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N4329Z accident description

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Crash location Unknown
Nearest city Alice, ND
46.761920°N, 97.555930°W

Tail number N4329Z
Accident date 22 Aug 2001
Aircraft type Piper PA-18-150
Additional details: None

NTSB description


On August 22, 2001, at 1849 central daylight time, a Piper PA-18-150, N4329Z, piloted by a commercial pilot, sustained substantial damage during an in-flight collision with the terrain near Alice, North Dakota. Visual meteorological conditions prevailed at the time of the accident. The personal flight was operating under the provisions of 14 CFR Part 91 without a flight plan. The pilot was fatally injured. The flight's departure location and time are unconfirmed.

A witness to the accident stated he saw the accident airplane "do 3 or 4 turns going down after a stall." The witness reported the airplane descended below a tree line, impacting the ground.

Another witness reported the accident airplane was performing "spins" and "barrel rolls" prior to the accident.

According to the local law enforcement incident commander, witnesses reported the airplane had been performing "aerobatic" maneuvers prior to the accident. The incident commander stated the North Dakota Highway Patrol obtained witness statements and photo-documented the accident scene. The incident commander reported there were several beer cans around the accident site and in the accident airplane.


According to Federal Aviation Administration (FAA) records, the pilot held a commercial pilot certificate with airplane single-engine land, airplane multiengine land, glider, and instrument airplane ratings. The pilot also held an expired certified flight instructor certificate with airplane single-engine, airplane multiengine, and glider instructor ratings. FAA records show the pilot's last medical examination was completed on June 13, 2000, and the pilot was issued a second-class medical certificate with the restriction, "Must have available glasses for near vision."

At the last medical examination the pilot reported his total flight time as 21,400 hours, with 150 hours being flown during the previous 6 months.


The airplane was a Piper PA-18-150, serial number 18-8649. The PA-18-150 is a production built, dual strutted high-wing airplane. The PA-18-150 is constructed of a fabric covered steel-tube fuselage, wing, and empennage. The PA-18-150 is equipped with a fixed-conventional landing gear and is powered by a 150-horsepower Lycoming O-320-A2A engine. The accident airplane was configured to seat a pilot and passenger in a tandem seating arrangement.

The airplane was issued a standard-restricted airworthiness certificate on March 26, 1968. The airplane was approved for aerial advertising and agricultural/pest control operations. The aircraft maintenance logbooks were not recovered during the investigation.


A weather observation station, located at the Hector International Airport (FAR), about 35 nautical miles (nm) northeast of the accident site, recorded the weather around the time of the accident as:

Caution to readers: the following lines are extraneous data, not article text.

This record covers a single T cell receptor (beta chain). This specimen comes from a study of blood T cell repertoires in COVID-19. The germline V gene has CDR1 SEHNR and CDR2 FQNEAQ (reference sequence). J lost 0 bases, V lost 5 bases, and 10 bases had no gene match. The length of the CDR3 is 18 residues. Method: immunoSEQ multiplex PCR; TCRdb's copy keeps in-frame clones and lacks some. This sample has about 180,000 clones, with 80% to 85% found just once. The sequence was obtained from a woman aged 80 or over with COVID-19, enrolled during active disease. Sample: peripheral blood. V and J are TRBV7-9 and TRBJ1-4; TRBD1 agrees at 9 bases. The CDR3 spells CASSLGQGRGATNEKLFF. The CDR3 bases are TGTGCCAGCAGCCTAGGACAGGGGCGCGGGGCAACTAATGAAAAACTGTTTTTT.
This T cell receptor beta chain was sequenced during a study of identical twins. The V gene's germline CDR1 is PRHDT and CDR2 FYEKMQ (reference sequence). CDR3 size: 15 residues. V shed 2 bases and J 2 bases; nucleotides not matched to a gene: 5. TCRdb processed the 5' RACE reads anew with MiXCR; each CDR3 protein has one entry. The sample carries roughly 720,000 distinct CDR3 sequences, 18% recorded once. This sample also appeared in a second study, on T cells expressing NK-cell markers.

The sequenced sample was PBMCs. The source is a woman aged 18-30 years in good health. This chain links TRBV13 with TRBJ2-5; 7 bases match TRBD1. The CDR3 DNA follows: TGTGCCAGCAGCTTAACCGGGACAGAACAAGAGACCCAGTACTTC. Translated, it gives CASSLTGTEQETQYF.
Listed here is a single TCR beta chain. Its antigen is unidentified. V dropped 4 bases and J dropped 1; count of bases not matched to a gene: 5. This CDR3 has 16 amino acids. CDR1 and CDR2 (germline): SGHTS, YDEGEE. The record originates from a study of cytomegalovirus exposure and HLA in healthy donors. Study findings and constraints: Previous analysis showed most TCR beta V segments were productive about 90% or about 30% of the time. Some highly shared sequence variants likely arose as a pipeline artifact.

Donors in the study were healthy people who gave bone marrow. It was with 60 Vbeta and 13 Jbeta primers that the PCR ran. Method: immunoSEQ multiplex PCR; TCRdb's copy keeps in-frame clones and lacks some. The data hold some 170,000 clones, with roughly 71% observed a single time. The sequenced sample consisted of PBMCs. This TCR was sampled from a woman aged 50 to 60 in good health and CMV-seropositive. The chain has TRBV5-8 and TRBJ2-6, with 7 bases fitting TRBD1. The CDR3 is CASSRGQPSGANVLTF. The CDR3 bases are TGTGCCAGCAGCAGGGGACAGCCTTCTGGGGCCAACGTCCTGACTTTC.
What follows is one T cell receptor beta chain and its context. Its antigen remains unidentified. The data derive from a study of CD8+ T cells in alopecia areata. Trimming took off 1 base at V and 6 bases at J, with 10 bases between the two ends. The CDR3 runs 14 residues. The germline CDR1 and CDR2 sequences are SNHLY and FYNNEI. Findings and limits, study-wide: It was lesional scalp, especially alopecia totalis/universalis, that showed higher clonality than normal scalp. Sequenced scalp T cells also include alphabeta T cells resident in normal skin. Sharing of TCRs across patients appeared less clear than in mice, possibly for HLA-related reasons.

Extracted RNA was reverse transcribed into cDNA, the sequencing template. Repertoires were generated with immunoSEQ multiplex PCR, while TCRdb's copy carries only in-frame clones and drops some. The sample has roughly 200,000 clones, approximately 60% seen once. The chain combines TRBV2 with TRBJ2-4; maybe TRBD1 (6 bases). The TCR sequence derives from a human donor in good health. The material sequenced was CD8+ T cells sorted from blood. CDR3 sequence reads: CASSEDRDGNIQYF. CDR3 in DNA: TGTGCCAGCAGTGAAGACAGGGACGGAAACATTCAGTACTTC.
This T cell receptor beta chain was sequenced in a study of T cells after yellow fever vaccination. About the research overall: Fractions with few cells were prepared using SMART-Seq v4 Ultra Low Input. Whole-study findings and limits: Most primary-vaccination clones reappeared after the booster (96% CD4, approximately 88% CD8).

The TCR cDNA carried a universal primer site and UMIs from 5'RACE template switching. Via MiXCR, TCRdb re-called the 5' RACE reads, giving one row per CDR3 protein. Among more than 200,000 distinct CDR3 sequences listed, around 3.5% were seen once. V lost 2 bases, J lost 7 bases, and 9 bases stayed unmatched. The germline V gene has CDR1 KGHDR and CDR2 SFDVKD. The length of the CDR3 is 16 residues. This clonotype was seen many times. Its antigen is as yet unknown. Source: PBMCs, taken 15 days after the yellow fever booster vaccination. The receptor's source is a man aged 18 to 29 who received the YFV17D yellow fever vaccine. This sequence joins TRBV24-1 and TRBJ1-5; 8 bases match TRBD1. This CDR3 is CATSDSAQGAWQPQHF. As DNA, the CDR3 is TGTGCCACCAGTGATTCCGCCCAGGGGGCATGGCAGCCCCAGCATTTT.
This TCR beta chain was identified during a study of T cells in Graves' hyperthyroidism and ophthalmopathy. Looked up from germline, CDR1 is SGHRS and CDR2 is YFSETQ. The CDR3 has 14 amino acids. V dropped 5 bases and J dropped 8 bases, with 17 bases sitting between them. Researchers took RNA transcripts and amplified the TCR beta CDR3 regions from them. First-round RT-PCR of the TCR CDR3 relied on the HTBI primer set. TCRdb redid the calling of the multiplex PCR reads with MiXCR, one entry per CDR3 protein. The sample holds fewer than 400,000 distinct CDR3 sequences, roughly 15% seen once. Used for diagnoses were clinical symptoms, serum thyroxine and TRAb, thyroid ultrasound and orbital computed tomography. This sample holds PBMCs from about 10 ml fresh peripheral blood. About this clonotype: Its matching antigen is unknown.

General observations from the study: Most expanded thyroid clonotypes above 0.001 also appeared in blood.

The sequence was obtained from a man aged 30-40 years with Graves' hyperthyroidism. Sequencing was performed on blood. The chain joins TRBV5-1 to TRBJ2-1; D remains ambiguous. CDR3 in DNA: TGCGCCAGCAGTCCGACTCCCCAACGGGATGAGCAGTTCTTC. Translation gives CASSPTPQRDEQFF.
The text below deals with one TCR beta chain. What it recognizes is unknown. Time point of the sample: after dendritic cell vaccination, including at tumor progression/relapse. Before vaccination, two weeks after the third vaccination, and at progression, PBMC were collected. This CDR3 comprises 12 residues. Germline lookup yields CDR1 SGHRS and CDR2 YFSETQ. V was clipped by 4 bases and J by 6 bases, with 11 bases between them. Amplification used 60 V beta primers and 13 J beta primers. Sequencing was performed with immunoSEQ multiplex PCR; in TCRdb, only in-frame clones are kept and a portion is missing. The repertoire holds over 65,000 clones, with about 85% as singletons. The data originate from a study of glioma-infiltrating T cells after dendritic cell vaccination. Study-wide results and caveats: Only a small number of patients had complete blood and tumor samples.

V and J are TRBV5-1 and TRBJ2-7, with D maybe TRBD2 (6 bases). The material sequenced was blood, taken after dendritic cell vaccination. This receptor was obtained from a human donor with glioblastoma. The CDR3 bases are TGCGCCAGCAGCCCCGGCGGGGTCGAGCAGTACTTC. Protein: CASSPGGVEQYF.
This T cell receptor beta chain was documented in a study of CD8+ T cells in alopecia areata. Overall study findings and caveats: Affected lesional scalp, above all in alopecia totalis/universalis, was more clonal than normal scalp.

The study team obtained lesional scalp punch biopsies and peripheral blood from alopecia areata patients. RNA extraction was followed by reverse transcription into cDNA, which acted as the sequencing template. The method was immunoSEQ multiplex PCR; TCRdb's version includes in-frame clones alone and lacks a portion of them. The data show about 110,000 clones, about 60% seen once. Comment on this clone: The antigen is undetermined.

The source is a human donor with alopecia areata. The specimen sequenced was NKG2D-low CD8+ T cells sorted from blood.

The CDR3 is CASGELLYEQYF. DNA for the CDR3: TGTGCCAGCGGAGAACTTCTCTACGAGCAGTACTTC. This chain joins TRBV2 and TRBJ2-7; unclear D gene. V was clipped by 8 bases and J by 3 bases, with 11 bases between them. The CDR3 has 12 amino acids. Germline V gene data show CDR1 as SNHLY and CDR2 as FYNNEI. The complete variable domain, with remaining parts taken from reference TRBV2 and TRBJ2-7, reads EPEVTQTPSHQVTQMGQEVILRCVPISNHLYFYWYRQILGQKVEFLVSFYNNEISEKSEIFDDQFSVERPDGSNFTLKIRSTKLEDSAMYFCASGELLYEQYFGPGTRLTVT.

Observation Time: 1853 cdt Wind: 050 degrees magnetic at 4 knots Visibility: 10 statute miles Sky Condition: Sky Clear Temperature: 29 degrees centigrade Dew Point: 23 degrees centigrade Pressure: 29.93 inches of mercury


An inspector with the FAA Fargo Flight Standards District Office (FSDO) conducted the on-scene portion of the investigation.

The wreckage was located in a harvested wheat field. The aircraft came to rest in an inverted position, resting on the upper fuselage, vertical stabilizer and rudder. All structural components of the accident airplane were found at the accident site. All flight controls remained attached to their respective airframe attachment points. Flight control continuity was confirmed from the individual flight control surfaces to the cockpit. No anomalies were found with the airplane that could be associated to any pre-impact condition.


An autopsy was performed on the pilot at the Heartland Hospital, Fargo, North Dakota, on August 23, 2001.

A Forensic Toxicology Fatal Accident Report was prepared by the FAA Civil Aeromedical Institute, Oklahoma City, Oklahoma.

The toxicology results for the pilot were:

* No Carbon Monoxide detected in Blood * No Cyanide detected in Blood * 55 (mg/dL, mg/hg) Ethanol detected in Blood (0.055% blood alcohol level) * 78 (mg/dL, mg/hg) Ethanol detected in Urine * 71 (mg/dL, mg/hg) Ethanol detected in Vitreous * 41 (mg/dL, mg/hg) Ethanol detected in Muscle * 57 (mg/dL, mg/hg) Ethanol detected in Brain * 1 (mg/dL, mg/hg) Acetaldehyde detected in Blood * 1.672 (ug/mL, ug/g) Sertraline detected in Blood * 2.983 (ug/mL, ug/g) Desmethylsertraline detected in Blood * Sertraline present in Liver * Desmethylsertraline present in Liver * Sertraline detected in Urine * Desmethylsertraline detected in Urine

Sertraline (trade name Zoloft) is a prescription antidepressant, also used in the treatment of obsessive-compulsive disorder and panic disorder. Desmethylsertraline is a metabolite of sertraline. The pilot did not report the use of any medication at his last FAA medical examination, completed on June 13, 2000.


Federal Aviation Regulation (FAR) 91.17 "Alcohol or drugs" states no person may act, or attempt to act, as a crewmember of a civil aircraft within 8 hours after the consumption of any alcoholic beverage, while under the influence of alcohol, while using any drug that affects the person's faculties in any way contrary to safety, or while having 0.04 percent by weight or more alcohol in the blood.

The FAA Fargo FSDO was a party to the investigation.

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